York PS visits us for a return “match”

This was a “return match” of an evening following a visit by some of our members to York Photographic Society. The idea is for clubs to share their ideas about interests, specialities and skills. We took a few members over to York to give short talks about their particular interests (e.g. creative imagery, drone photography etc.) and to show some of the work produced by members in Wakefield. This evening members of York Photographic Society came along to do the same for us. Every club has its own personality, interests and ways of working and not many of us get out to see what’s going on in other clubs. Tonight was an opportunity to do just that without actually travelling! Four members of York PS presented a varied programme of high quality work which was enthusiastically received by our members.

First up was Anthony Ward with a presentation on Teesside. Anthony visits the coastal area at Teesside very often as he finds it a very good and varied photographic location. Industrial landscapes jostle with coastal views, birds and boats to give every opportunity for grabbing some impressive images, which Anthony had grabbed with both hands. His images gave a real feel for the location with the mix of subjects he displayed.

Next up was Alison Taylor who changed the location to Saltwick Bay. This is a very popular location for photography with a shipwreck, Black Nab, rock formations and the ever present sea. She started with a good look at the geography of the area for both photographic and safety reasons. The best locations for photography often involve a battle with both the cliffs and the sea with the cliffs being particularly unstable. She gave great tips on where to go and at what state of the tide. Equipment suggested included the usual tripod and remote control but also good wellies! Accompanying her talk was a processing of very good images illustrating her points. It was fascinating to have a presentation focused on one very specific location showing just what can be achieved.

After the break Harry Silcock gave a presentation on street photography. His first street photography shot was from 60 years ago giving us an idea of just how long he had been interested in this style of photography. Again there were lots of useful tips including ensuring you look at everything in the frame, use a wide angle lens but up close to the subjects and to react and respond quickly. He finds that firing off several shots rapidly can be more successful than just trying to get one perfect shot. There can be a lot of humour in street photography and Harry showed this in a lot of his images of life which made you either laugh or think. He uses all sorts of locations such as stations, markets streets and cruises.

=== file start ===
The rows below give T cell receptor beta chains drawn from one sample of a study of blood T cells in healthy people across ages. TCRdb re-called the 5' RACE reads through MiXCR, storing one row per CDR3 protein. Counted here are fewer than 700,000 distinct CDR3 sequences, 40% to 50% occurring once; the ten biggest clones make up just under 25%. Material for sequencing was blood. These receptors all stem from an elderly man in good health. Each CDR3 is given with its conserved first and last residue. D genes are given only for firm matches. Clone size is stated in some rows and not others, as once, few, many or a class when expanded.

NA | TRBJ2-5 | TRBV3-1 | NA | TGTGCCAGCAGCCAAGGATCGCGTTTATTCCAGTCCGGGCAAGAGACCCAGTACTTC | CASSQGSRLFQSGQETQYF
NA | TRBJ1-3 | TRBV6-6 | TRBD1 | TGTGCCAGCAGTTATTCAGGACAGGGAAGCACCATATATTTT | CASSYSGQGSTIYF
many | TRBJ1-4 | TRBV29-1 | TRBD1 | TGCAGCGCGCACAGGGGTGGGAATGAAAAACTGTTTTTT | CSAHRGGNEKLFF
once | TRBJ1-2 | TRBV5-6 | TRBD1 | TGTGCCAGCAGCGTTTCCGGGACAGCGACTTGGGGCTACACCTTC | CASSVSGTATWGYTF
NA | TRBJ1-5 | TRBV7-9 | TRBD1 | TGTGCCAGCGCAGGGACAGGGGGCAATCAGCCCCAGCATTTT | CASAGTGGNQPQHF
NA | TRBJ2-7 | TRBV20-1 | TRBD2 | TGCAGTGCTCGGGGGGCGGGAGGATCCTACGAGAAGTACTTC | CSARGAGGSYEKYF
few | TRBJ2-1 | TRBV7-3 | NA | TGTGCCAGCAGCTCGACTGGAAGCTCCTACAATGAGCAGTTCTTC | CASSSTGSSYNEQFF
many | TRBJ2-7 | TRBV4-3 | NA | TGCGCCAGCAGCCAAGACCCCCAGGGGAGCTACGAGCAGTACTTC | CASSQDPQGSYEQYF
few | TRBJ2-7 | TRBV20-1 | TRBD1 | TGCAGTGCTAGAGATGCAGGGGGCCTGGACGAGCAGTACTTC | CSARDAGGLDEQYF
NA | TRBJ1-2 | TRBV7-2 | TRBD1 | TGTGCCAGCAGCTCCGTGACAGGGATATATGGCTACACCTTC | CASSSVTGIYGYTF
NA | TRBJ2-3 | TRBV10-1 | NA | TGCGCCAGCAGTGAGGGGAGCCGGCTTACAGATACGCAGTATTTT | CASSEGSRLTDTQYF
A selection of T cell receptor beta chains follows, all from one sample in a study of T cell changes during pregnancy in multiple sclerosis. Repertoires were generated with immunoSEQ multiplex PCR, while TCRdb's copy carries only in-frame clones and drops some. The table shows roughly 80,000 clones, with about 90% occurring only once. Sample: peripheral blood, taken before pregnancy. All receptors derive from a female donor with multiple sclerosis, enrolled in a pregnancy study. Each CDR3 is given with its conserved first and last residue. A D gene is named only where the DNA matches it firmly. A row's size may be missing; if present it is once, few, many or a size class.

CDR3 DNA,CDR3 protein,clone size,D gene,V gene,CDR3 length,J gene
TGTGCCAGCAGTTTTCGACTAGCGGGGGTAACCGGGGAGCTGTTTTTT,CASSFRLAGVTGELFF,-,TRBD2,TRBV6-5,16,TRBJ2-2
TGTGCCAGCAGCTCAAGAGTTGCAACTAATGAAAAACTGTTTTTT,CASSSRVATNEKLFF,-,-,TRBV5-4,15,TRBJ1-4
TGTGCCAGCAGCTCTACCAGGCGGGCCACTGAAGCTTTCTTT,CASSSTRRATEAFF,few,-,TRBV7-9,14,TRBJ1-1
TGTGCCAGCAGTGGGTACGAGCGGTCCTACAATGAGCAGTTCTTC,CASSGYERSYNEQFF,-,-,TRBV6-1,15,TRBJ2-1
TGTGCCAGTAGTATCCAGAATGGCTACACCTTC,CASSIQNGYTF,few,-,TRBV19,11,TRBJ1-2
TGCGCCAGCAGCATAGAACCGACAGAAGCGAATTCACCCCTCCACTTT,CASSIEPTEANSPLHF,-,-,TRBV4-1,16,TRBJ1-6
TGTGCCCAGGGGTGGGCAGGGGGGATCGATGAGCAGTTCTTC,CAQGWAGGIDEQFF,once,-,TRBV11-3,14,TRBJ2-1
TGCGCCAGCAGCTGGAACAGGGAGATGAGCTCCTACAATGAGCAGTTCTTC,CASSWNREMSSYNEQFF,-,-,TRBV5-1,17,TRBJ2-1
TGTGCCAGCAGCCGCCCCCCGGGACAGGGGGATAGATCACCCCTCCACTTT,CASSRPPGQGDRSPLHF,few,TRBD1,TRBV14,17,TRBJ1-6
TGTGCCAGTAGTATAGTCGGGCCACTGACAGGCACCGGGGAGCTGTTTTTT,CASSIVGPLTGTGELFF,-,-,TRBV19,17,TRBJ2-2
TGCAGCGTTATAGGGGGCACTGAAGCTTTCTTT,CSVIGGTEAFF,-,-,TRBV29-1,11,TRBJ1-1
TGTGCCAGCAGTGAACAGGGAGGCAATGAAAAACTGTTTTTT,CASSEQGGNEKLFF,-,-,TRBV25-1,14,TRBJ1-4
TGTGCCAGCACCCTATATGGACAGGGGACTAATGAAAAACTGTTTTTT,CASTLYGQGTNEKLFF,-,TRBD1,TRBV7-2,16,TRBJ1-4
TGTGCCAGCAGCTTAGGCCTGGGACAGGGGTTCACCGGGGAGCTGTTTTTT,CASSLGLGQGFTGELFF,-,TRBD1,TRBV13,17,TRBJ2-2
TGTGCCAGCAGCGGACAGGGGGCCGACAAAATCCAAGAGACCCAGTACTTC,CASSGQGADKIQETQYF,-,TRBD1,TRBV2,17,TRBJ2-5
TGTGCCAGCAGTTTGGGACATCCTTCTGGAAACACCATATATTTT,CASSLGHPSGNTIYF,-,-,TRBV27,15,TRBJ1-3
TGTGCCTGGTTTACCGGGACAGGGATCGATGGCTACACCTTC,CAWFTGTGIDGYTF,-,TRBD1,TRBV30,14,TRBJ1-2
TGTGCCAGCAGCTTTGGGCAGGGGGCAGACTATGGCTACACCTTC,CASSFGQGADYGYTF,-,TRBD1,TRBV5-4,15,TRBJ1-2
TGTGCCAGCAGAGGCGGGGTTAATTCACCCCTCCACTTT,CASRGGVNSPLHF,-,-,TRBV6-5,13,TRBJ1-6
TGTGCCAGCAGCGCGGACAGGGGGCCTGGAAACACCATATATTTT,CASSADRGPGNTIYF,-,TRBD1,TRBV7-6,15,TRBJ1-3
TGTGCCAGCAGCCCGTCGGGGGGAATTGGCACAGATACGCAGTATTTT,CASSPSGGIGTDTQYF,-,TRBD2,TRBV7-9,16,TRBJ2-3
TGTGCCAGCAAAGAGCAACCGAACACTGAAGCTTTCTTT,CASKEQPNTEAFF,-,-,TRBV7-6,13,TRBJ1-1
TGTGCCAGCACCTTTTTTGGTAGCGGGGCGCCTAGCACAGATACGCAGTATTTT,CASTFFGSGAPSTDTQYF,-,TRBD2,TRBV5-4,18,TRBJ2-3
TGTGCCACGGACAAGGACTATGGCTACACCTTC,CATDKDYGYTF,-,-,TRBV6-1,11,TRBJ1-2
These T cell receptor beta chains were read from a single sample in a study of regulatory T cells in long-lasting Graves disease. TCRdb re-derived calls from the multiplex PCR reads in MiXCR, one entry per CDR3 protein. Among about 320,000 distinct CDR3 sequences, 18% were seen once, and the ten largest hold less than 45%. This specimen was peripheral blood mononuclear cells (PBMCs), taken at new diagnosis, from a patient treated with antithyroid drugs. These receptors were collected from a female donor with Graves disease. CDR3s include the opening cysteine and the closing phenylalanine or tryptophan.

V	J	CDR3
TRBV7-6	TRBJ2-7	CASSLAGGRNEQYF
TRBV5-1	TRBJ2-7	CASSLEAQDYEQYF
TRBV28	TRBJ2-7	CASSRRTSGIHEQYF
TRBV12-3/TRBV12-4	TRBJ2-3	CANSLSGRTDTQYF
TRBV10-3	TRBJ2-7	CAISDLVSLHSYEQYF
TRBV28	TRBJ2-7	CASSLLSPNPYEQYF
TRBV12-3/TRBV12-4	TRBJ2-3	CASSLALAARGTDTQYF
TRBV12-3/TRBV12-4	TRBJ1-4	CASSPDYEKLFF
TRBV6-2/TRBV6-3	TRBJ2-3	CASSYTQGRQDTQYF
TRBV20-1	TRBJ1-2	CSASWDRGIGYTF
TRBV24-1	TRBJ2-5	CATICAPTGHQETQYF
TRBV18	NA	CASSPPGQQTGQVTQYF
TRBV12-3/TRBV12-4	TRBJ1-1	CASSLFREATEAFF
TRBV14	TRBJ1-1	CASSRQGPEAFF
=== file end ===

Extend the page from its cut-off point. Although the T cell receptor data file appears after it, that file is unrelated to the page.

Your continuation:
Finally John Illingworth gave two A/V presentations. The first was based on Iceland. At first there was a succession of dramatic landscapes with a very dramatic soundtrack from the TV series “Game of Thrones”. The imagery was very atmospheric showing the majestic vistas. A change in the tone and tempo of the music brought more detailed and softer images before moving back to large landscapes for a dramatic finish. The subjects ranged from mountains to leaves, birds to buildings and ice to waterfalls. It really showed what could be done with an A/V presentation.  The standard of his images was very high indeed and this continued into his second presentation which ranged over a broader area of his work.

In all it was an excellent evening showcasing varied aspects of the work of York Photographic Society and just revealed how much quality there was at club level. It certainly made our members sit up and take notice and quite a few commented that both the evening and the images had been better than those with “professional” speakers. Many thanks to Anthony, Alison, Harry and John for their efforts and time and this may become a regular feature on the calendar.

Tagged with: , , , , , , ,

Leave a Reply

Your email address will not be published. Required fields are marked *

*

This site uses Akismet to reduce spam. Learn how your comment data is processed.